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Where Are The 15-Inch Tablets?

By Stephen Schenck August 8, 2012, 5:22 pm

Over the past few years, the trend has been for smartphone screens to get larger and larger. Back in 2010, even a 3.7-inch model could be a top-tier handset, but nowadays we expect more like a 4.3 or even 4.7-inch screen. There are some signs that we're not even done yet, and five inches could become the new normal; just look at rumored devices like HTC's 1080p five-incher or the Galaxy Note 2. This is hardly restricted to Android, and after years of the iPhone sticking with a 3.5-inch screen, Apple finally looks like it's moving on up to a four-inch display. Why, then, isn't the same sort of thing happening for tablets? For the most part, the industry seems comfortable topping-out at around ten inches, as it has for the past couple years. Will we ever see something like a 15-inch tablet?


Why would you want a 15-inch tablet? Personally, I can't imagine life without a general-purpose computer, but a growing number of users are dropping their laptops for tablets. So long as your computing needs can be addressed by what apps are available for the platform you choose, it's not an entirely unreasonable proposition. But once we start talking about living your entire digital life on such a device, even a ten-inch screen can start sounding cramped. Especially if you're going to be doing business on a tablet, working with large spreadsheets or proofing layouts, having some extra screen real estate to work with sounds like a godsend.

So far, manufacturers have only started to scratch the surface of jumbo-sized tablets. Toshiba's got its AT330, a 13.3-inch giant (above). We've also seen evidence emerge from the Apple v. Samsung legal proceedings that suggests Samsung's been working on an 11.8-inch model of its own. That's a step in the right direction, but if manufacturers want to see these 10-inch-plus models find success, they need to pay their designs some special attention.

Not like this.

Take the Toshiba, for instance. It may have a huge screen, but that display only has a 1600 x 900 resolution. That works out to a pixel density of just 120ppi. Contrast that with the 10.1-inch Acer Iconia Tab A700, which achieves 224ppi with its 1920 x 1200 display. If the primary purpose of large tablets will be to replace laptops, they need to have the components to match. A 1600 x 900 resolution for a laptop screen that size isn't really that bad at all, but when that market's stepping up to the kind of resolutions like the latest MacBook Pro supports, tablet makers will have to keep up.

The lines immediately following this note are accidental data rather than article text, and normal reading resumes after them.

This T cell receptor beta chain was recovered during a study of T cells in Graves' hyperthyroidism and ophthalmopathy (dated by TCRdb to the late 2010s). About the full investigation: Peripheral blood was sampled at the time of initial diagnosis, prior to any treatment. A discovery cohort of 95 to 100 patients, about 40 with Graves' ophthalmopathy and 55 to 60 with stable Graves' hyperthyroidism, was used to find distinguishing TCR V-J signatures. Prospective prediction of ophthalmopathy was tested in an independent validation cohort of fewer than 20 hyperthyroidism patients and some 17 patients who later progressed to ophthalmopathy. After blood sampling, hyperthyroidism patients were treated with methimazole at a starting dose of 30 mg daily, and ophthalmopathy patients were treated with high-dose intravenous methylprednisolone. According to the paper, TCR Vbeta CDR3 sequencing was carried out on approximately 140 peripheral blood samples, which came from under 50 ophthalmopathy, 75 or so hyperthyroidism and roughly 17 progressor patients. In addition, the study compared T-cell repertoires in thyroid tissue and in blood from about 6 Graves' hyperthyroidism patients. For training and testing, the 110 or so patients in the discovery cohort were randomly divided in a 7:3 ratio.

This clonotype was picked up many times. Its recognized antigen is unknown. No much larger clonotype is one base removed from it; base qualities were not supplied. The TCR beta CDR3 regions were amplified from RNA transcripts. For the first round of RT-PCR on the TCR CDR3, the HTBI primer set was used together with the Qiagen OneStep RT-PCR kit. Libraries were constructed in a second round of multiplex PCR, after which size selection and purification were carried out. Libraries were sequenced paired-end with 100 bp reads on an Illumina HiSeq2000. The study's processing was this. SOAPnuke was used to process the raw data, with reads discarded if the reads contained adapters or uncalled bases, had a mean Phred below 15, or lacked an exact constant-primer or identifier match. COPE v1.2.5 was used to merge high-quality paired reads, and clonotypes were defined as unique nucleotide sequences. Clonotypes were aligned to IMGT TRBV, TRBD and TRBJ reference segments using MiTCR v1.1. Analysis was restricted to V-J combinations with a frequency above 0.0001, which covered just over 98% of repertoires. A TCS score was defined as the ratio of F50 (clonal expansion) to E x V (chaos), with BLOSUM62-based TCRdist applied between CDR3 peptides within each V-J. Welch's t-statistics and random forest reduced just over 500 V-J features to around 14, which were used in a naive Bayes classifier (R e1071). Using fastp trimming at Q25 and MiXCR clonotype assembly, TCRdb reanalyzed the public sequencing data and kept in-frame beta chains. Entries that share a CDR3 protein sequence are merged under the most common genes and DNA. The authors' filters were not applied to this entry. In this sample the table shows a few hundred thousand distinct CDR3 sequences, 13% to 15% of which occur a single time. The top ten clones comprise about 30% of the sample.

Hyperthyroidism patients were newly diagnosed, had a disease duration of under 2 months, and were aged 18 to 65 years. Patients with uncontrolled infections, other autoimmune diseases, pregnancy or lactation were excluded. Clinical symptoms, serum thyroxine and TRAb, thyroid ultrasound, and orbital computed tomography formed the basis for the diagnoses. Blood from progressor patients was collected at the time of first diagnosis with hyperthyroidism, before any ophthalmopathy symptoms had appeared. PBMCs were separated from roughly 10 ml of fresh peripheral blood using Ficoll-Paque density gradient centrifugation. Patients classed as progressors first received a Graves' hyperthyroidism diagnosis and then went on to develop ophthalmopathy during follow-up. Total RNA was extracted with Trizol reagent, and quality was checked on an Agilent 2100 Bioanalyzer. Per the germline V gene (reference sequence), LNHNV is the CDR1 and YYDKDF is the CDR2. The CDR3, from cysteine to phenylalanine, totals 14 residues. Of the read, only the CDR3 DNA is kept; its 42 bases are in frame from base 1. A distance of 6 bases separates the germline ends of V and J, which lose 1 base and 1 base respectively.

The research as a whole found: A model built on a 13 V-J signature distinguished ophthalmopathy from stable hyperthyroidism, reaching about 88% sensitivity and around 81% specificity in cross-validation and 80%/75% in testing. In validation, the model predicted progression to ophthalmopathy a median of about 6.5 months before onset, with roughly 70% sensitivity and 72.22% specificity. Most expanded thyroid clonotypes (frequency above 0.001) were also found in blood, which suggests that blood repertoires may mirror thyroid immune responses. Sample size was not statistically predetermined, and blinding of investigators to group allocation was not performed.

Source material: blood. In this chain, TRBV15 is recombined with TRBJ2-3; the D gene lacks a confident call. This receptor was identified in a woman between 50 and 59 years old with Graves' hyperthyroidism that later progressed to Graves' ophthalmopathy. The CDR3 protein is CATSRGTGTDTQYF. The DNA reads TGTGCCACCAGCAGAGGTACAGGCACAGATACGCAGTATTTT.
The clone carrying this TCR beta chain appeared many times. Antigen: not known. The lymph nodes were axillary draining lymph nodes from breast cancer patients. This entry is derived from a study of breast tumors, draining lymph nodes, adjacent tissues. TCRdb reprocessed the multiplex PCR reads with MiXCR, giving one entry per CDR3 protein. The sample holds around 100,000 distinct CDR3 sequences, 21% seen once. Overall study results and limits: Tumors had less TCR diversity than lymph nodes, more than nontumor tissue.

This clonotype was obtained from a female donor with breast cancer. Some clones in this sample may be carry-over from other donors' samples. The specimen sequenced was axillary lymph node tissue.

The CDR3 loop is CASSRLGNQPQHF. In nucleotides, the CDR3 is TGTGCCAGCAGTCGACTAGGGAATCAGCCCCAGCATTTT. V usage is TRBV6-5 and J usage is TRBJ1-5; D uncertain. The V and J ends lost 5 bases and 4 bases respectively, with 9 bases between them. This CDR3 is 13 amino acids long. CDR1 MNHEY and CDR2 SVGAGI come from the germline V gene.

We'll also need to see manufacturers pay special attention to usability. Above the 10-inch mark, holding a tablet while you use it becomes increasingly unwieldy. When you want to enter text via on-screen keyboard, that's even more true. How might that be addressed?

I think Samsung has a good thing going with its S-pen stylus. A generic capacitive stylus just doesn't have the precision a good pointing device needs, so Samsung incorporates a Wacom digitizer in its Note series of devices. We've yet to get a chance to try out the Note 10.1, but I've got a feeling that it's going to absolutely shine with the S-pen; in the same vein, stylus input could become very important with even larger tablets.

Even if users are ditching their laptops, there's a lot to be said for holding on to a hardware keyboard, whether that's built into a case like Microsoft's innovative Surface design, or just a separate Bluetooth model. In either situation, tablet manufacturers would be wise to follow another page from Microsoft's playbook and offer built-in stands. At 15 inches, you're going to want a convenient way to prop that big screen up at a moment's notice.

Though this kind of size presents new problems, it's also rife with opportunity. We could see tablets arrive with full-sized ports, ready to take advantage of all our PC accessories. Think: full-sized USB, no more adapters for HDMI, and support for standard SD cards. Heck, we might even see tablets that switch from hard-wired storage to supporting solid-state laptop drives.

Obviously, as we talk about larger and more feature-rich tablets, we're also looking at a similarly growing price tag. That represents a problem, because as we cross the $800-or-so barrier that marks the top of the price range we expect from current tablets, it becomes more difficult to justify such a purchase in the face of more capable laptops. For some users, the tablet form factor will easily justify the expense. For the rest of us, manufacturers might find themselves having to pay even more attention to keeping costs down than they do with smaller tablets.

Will a 15-inch tablet find a home in your stable of devices if such a thing ever comes out?


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